According to another exemplary embodiment of the present invention, network nodes are “hard affiliated” (i.e., hard-dependency) with a particular network. Hard dependencies may be required, for example, if two independent wireless networks are located close together, and “cross-communication” between the networks is not desired. For example, if two different owners of two different (but adjacent) apartment complexes employ an ad hoc network according to the present invention, it would not be desirable for one of the owners to be capable of receiving data transmitted by the network of the other owner, and vice versa.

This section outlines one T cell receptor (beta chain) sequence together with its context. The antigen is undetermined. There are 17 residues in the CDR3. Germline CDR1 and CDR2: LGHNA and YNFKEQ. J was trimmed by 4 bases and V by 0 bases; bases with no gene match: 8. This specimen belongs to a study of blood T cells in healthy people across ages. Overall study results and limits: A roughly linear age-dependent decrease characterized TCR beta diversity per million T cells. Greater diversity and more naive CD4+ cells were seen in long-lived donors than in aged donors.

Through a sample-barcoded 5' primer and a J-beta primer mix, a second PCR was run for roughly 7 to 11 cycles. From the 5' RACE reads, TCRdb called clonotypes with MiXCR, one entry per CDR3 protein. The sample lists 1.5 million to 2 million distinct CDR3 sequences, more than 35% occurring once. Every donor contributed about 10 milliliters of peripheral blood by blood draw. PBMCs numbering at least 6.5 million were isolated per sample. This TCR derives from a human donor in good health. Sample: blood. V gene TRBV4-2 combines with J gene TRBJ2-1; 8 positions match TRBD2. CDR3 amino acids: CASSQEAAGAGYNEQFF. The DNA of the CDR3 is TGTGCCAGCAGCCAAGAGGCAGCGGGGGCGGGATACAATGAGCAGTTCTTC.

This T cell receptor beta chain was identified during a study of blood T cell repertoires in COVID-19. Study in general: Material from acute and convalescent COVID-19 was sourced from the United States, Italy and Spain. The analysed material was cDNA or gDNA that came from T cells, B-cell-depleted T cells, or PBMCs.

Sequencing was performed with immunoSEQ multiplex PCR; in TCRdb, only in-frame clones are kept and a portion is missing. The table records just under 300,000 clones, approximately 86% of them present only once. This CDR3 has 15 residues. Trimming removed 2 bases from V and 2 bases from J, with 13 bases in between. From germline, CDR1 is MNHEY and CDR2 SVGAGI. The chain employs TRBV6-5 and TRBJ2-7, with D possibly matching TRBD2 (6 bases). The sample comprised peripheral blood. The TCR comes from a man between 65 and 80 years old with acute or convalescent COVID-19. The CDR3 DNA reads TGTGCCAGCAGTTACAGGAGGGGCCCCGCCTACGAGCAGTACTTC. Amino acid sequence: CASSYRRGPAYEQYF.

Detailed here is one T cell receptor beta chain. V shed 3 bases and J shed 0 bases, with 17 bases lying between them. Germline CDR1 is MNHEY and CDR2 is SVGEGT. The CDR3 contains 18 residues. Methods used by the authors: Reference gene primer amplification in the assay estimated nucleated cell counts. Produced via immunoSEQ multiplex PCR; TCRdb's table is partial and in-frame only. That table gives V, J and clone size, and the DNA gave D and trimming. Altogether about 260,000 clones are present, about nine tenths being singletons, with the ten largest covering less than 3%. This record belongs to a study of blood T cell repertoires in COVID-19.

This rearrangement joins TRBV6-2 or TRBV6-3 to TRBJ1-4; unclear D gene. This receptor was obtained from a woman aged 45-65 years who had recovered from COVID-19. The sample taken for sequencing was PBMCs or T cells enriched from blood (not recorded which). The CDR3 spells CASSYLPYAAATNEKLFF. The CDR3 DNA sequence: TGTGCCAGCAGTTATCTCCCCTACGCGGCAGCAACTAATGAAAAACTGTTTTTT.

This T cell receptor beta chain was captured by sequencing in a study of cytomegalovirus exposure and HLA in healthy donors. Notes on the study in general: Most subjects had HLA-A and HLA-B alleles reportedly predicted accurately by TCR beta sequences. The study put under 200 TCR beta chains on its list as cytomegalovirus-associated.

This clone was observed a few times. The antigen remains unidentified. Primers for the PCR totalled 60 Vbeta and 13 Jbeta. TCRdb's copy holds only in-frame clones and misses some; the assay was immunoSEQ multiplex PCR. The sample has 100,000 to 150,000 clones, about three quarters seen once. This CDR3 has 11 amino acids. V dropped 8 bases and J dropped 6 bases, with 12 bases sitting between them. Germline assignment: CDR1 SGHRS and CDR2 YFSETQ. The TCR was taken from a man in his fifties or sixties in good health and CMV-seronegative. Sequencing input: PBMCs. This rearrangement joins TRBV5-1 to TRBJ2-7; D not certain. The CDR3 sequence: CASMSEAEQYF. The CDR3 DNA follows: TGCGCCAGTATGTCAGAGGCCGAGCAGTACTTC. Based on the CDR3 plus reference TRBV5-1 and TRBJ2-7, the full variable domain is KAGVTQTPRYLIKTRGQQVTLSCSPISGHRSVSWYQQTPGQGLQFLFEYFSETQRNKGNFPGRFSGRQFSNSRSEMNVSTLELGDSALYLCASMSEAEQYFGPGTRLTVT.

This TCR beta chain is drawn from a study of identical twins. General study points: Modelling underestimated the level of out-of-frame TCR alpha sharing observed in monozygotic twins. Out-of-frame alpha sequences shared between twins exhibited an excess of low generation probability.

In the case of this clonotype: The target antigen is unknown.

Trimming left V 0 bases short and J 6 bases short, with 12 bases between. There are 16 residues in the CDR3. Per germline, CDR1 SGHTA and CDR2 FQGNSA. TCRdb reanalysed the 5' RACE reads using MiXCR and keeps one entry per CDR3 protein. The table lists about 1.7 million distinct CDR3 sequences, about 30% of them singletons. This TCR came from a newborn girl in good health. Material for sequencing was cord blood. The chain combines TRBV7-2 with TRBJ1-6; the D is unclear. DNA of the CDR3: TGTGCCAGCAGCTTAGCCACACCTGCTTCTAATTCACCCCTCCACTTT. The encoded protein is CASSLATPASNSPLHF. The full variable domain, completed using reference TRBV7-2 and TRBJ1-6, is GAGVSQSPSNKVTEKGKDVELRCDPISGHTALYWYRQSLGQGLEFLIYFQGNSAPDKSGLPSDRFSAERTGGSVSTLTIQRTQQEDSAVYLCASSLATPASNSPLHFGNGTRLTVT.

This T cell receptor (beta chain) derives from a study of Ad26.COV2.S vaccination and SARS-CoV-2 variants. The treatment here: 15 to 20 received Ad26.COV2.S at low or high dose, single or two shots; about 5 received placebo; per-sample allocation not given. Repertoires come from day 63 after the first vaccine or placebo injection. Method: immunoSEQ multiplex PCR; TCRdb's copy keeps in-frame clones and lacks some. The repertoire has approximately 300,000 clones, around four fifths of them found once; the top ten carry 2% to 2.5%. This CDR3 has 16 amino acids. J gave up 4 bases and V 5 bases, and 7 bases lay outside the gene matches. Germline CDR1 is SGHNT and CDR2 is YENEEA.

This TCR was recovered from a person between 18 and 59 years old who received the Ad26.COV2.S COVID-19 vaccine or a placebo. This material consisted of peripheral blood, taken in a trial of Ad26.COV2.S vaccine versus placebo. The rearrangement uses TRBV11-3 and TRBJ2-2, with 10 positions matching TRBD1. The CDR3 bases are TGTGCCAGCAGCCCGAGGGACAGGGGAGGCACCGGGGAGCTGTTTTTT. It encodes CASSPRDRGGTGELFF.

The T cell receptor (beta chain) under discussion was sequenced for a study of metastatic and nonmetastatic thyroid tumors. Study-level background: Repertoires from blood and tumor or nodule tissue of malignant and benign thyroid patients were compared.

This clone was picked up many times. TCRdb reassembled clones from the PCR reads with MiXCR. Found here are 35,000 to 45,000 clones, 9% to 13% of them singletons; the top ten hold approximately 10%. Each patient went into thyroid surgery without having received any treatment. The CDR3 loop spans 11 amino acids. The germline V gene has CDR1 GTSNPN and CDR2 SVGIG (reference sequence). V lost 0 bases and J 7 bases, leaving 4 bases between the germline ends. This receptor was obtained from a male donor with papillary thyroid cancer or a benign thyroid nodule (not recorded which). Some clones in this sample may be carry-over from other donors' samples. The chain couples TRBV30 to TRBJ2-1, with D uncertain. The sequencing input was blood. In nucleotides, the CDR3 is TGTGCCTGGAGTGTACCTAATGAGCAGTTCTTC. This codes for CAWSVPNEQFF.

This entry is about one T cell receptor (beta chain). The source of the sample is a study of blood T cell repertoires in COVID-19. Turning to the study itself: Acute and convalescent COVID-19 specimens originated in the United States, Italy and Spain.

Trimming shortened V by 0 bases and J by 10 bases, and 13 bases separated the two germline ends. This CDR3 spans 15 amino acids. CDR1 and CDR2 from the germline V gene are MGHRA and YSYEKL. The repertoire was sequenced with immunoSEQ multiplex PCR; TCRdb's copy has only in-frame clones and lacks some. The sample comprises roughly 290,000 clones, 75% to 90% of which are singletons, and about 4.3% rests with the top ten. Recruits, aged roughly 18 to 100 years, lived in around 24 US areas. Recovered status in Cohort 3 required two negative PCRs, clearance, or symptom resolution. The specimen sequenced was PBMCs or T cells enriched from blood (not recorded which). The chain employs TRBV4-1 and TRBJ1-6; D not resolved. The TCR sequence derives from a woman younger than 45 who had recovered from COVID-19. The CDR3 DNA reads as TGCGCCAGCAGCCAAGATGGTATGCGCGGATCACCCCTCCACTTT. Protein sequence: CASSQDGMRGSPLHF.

If a particular network node if “hard affiliated” to a particular network, that network node will communicate only within the affiliated network, regardless of whether the network node can receive data packets from a different network, and regardless of whether the hierarchal level of the network node would be lower in a non-affiliated network. With respect to one exemplary embodiment of the present invention, “hard-affiliation” is effectuated by assigning a network identifier to each network node. The identifier uniquely identifies the network within which it must communicate. The identifier may comprise, for example, information identifying a particular access point or groups of access points within a particular network or “authorized” group of networks.